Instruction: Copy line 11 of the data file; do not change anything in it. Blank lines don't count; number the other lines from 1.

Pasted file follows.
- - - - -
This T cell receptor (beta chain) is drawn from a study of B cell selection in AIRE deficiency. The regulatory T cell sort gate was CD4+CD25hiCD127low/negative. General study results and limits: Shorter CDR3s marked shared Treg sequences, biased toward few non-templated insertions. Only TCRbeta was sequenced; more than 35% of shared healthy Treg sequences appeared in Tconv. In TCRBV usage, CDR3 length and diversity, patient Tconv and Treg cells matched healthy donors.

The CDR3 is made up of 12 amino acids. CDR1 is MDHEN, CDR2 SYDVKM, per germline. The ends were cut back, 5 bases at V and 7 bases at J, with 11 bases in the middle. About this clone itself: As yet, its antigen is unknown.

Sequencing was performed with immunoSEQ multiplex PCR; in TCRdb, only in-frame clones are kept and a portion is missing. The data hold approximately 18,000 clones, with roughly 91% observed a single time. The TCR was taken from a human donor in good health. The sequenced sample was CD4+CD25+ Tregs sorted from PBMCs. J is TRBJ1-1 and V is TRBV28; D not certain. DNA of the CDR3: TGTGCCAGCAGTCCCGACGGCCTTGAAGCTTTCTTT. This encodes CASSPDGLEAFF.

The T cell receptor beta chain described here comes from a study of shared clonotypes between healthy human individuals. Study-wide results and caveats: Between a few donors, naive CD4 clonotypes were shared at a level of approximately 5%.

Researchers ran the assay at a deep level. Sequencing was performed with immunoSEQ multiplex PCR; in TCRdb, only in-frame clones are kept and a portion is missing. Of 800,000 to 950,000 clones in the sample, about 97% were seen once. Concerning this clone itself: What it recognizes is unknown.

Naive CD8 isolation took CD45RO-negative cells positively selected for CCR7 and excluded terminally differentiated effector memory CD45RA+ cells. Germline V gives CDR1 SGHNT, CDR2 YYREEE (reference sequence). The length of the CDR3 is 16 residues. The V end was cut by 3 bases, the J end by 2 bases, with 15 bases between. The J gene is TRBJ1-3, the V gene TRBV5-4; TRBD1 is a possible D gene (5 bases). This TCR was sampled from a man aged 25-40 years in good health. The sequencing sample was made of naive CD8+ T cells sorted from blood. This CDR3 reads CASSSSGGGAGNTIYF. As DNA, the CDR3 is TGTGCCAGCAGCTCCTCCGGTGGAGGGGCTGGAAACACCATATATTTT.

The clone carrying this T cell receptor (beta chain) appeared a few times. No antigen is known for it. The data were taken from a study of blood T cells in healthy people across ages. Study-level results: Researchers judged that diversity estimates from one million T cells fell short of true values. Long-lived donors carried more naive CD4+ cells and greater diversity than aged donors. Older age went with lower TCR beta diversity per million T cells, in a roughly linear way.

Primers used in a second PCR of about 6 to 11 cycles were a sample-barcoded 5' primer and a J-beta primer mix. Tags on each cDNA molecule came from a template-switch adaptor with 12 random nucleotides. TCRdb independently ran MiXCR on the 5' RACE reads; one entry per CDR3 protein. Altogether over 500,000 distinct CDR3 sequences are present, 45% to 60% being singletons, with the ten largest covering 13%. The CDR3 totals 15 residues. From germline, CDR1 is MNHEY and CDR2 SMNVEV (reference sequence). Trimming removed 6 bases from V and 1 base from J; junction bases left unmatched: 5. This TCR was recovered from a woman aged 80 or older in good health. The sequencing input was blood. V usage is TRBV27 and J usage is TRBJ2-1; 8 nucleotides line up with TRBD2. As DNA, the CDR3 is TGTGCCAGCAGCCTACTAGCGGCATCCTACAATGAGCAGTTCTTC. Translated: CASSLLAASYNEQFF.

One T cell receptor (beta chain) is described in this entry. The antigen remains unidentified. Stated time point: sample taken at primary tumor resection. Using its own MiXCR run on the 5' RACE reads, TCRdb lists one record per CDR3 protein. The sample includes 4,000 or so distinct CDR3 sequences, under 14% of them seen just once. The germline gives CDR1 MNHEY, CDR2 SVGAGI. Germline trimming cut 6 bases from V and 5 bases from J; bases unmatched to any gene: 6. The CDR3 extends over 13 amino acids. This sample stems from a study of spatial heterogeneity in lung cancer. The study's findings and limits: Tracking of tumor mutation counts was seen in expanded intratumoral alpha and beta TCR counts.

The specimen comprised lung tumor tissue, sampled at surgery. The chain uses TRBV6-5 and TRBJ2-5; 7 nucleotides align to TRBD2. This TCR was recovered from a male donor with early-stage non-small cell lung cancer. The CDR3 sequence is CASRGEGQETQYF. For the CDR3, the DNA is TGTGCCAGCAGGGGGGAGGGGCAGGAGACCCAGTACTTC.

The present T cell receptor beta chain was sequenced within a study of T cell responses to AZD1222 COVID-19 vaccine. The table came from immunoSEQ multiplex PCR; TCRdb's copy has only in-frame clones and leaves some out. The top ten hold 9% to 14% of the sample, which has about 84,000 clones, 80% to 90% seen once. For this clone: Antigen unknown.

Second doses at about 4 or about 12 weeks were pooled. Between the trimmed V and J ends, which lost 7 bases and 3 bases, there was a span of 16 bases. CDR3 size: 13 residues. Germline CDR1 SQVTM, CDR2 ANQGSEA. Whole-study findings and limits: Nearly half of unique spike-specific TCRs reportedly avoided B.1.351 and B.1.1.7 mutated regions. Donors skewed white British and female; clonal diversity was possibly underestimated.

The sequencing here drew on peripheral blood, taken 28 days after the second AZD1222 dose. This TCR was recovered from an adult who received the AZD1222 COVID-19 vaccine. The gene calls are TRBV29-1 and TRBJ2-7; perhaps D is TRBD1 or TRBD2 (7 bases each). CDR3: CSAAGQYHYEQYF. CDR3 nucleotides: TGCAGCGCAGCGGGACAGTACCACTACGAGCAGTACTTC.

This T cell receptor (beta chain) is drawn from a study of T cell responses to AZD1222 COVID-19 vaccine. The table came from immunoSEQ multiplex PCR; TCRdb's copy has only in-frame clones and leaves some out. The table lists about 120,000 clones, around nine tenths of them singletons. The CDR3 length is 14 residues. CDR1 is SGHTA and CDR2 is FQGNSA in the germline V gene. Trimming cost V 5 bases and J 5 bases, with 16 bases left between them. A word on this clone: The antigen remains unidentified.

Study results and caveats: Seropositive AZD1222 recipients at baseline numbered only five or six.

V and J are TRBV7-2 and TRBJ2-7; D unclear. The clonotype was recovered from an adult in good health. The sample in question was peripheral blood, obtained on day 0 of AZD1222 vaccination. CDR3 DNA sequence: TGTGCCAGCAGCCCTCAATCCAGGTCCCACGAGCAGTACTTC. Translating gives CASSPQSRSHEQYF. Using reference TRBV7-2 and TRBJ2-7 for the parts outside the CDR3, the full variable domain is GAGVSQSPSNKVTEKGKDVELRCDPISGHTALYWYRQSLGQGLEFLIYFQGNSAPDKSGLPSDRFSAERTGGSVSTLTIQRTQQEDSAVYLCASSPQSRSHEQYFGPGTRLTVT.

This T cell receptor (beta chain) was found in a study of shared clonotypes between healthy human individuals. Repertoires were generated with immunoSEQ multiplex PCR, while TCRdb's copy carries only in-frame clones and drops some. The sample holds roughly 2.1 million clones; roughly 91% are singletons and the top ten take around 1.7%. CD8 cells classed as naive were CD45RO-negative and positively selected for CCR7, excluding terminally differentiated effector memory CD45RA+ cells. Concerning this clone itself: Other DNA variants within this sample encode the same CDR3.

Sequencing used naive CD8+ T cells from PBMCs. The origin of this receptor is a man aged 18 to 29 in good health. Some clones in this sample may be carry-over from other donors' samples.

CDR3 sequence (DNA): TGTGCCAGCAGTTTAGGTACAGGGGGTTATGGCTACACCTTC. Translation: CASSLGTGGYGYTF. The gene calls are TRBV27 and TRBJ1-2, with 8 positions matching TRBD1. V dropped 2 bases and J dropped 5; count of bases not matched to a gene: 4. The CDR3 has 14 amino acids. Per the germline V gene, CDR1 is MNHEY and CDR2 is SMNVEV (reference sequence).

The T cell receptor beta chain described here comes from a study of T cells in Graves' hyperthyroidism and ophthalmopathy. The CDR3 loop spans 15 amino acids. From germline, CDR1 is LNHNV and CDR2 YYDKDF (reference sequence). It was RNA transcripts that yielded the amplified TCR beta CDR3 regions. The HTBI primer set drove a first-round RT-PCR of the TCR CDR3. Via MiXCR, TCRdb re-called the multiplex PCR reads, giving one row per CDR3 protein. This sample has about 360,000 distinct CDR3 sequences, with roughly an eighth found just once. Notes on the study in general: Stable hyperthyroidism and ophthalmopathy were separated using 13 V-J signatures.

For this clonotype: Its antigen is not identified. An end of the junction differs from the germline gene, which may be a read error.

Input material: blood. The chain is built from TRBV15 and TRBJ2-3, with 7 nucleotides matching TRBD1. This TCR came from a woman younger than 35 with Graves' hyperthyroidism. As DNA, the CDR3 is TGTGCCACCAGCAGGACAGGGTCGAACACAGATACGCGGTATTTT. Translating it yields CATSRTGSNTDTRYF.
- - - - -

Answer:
The present T cell receptor beta chain was sequenced within a study of T cell responses to AZD1222 COVID-19 vaccine. The table came from immunoSEQ multiplex PCR; TCRdb's copy has only in-frame clones and leaves some out. The top ten hold 9% to 14% of the sample, which has about 84,000 clones, 80% to 90% seen once. For this clone: Antigen unknown.